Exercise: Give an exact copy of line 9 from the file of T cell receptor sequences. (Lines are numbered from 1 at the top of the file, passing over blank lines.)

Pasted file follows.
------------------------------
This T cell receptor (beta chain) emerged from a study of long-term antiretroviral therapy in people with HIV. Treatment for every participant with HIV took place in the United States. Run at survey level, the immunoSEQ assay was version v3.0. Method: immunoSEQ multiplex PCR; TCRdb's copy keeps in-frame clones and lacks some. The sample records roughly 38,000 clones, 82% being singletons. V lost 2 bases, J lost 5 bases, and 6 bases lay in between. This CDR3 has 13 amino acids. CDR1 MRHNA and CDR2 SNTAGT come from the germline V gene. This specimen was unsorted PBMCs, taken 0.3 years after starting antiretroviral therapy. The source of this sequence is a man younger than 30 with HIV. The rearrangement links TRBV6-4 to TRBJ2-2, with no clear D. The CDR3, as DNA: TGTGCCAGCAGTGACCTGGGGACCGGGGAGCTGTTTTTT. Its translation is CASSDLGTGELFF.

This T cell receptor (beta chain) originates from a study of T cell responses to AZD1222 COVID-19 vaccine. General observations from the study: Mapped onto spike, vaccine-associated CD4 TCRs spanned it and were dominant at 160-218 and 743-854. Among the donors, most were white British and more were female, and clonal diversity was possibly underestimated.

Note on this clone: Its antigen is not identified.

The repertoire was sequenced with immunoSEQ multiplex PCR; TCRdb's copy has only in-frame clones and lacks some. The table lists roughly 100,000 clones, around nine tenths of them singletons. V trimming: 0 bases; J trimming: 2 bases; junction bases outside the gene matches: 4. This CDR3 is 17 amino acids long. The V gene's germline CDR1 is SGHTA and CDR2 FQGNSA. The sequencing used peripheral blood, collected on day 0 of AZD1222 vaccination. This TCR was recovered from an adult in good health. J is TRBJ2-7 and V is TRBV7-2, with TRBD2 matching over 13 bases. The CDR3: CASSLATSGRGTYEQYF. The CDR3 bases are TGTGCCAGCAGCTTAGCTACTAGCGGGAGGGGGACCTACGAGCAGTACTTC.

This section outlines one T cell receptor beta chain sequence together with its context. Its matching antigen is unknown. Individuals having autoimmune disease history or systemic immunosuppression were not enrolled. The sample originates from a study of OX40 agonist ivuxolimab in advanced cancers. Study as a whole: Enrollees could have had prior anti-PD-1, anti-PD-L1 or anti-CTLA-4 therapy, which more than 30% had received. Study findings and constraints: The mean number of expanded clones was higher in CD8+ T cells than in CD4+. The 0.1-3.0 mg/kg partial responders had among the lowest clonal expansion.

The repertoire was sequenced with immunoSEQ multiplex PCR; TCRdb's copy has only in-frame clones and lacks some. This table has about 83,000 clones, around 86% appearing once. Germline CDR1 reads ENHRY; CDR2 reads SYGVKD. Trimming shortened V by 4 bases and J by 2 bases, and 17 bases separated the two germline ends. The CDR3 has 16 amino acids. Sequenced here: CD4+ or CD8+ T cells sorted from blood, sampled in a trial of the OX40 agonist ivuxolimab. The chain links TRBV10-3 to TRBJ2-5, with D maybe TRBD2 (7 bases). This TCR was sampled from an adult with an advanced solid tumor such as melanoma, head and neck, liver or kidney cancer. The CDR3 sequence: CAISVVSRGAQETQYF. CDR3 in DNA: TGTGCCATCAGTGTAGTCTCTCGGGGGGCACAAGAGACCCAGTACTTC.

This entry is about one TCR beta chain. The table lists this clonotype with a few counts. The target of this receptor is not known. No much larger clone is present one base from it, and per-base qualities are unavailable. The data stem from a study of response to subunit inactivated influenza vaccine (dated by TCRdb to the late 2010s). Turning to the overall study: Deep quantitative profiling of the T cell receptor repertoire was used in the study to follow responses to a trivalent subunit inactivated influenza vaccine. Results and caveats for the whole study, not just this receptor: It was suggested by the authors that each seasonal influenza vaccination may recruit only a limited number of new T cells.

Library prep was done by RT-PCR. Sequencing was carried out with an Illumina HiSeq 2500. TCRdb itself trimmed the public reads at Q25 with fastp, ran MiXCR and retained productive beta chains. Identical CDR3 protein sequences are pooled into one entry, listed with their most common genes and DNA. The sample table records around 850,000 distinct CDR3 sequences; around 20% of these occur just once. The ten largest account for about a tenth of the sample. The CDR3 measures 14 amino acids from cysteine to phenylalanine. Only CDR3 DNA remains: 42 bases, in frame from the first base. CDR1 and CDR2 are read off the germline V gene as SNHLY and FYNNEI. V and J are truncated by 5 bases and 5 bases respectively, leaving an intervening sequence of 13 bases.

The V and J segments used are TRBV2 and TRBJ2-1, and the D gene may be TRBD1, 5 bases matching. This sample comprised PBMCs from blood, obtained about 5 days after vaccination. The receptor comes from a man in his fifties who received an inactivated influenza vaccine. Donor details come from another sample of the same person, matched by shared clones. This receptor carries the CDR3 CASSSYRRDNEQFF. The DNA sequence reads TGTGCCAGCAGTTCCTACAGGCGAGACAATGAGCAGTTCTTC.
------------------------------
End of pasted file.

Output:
The V and J segments used are TRBV2 and TRBJ2-1, and the D gene may be TRBD1, 5 bases matching. This sample comprised PBMCs from blood, obtained about 5 days after vaccination. The receptor comes from a man in his fifties who received an inactivated influenza vaccine. Donor details come from another sample of the same person, matched by shared clones. This receptor carries the CDR3 CASSSYRRDNEQFF. The DNA sequence reads TGTGCCAGCAGTTCCTACAGGCGAGACAATGAGCAGTTCTTC.